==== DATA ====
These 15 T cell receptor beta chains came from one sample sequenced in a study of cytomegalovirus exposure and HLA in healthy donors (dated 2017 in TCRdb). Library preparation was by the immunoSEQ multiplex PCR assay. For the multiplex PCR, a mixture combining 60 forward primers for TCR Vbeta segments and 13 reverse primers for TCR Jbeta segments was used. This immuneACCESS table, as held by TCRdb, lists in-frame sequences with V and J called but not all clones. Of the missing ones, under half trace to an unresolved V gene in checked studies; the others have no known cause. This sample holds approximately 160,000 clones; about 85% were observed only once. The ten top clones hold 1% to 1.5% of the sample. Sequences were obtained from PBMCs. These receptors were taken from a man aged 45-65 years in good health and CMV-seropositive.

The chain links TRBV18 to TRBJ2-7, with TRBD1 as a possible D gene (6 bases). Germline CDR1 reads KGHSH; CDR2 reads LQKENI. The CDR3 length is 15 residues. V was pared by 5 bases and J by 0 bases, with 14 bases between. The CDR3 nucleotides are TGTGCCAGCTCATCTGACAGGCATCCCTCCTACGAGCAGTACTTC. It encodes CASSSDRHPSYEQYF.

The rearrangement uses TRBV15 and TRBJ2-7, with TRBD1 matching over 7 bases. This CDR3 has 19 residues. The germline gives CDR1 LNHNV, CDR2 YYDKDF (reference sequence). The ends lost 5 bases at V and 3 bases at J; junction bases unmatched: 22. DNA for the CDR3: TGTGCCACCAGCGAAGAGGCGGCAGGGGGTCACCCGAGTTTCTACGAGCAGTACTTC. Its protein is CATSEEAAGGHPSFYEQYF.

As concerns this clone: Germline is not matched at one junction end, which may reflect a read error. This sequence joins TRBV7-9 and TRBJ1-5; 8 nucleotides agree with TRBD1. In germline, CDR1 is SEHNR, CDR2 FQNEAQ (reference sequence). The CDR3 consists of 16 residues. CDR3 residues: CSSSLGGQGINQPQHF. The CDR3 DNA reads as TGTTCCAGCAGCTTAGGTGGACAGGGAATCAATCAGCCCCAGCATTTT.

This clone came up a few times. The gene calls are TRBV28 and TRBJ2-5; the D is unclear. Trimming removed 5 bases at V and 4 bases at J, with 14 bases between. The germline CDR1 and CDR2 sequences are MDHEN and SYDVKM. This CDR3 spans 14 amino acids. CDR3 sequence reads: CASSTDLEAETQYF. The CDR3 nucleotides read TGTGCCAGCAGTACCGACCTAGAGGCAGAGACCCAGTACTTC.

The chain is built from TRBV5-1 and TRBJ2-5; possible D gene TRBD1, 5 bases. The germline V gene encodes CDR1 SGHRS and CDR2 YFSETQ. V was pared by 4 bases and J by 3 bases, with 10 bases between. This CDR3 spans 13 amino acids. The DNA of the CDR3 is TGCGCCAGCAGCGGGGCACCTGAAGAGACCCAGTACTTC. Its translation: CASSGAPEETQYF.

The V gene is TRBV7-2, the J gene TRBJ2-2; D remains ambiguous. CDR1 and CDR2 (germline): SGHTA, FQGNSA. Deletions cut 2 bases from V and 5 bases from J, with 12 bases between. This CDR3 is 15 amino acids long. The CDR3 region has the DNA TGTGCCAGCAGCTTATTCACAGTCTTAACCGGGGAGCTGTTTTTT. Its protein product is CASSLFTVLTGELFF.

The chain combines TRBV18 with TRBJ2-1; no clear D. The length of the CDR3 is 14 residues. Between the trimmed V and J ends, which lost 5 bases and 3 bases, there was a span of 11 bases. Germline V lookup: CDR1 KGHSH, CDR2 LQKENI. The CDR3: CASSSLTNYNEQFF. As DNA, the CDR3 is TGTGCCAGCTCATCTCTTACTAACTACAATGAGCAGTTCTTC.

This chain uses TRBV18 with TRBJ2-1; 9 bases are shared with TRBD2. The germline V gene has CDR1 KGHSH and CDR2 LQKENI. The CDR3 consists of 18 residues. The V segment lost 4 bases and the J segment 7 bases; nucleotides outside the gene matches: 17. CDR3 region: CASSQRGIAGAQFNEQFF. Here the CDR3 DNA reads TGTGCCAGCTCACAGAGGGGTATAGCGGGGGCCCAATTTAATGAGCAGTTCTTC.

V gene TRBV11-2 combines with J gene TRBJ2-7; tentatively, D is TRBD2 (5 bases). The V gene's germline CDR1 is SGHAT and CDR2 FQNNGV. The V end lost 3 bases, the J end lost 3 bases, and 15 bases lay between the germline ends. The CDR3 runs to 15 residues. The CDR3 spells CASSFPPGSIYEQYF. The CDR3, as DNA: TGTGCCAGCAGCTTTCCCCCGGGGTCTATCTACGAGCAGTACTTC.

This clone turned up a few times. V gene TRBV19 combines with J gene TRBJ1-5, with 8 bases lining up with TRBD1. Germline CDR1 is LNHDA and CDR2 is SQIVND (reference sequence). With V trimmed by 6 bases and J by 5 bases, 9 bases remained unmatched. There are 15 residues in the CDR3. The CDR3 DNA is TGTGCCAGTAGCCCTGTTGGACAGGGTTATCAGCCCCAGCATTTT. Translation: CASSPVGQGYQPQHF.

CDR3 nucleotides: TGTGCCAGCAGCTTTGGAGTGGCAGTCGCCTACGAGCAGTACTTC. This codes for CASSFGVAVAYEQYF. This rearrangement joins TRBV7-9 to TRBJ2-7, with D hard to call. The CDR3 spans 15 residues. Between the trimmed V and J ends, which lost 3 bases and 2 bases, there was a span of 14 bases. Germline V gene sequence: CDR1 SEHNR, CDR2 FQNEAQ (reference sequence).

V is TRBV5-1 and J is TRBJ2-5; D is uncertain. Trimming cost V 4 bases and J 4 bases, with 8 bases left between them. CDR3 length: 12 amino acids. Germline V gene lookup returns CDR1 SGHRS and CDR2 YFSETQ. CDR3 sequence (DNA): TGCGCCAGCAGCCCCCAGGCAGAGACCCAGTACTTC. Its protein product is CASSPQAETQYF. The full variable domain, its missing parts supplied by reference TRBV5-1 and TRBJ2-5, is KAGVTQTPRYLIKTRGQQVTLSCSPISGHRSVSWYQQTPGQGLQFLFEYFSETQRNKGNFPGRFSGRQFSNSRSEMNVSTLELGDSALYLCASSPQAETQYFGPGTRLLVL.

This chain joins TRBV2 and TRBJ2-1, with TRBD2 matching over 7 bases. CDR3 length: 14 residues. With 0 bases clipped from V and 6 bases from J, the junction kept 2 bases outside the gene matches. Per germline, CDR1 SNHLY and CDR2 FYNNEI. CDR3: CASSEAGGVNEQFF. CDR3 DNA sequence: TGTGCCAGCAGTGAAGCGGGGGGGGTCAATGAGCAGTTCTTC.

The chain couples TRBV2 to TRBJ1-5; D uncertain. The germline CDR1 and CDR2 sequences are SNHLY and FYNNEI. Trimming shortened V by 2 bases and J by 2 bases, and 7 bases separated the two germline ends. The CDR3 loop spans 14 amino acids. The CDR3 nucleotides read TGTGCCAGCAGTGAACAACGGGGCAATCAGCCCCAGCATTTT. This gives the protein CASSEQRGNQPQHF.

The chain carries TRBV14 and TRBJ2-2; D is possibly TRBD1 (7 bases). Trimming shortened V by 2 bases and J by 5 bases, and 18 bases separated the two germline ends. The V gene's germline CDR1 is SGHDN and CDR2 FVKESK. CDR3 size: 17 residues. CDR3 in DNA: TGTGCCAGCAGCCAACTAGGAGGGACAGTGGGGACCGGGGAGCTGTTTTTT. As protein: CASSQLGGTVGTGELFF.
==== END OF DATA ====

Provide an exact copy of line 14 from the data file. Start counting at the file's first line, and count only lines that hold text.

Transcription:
This chain joins TRBV2 and TRBJ2-1, with TRBD2 matching over 7 bases. CDR3 length: 14 residues. With 0 bases clipped from V and 6 bases from J, the junction kept 2 bases outside the gene matches. Per germline, CDR1 SNHLY and CDR2 FYNNEI. CDR3: CASSEAGGVNEQFF. CDR3 DNA sequence: TGTGCCAGCAGTGAAGCGGGGGGGGTCAATGAGCAGTTCTTC.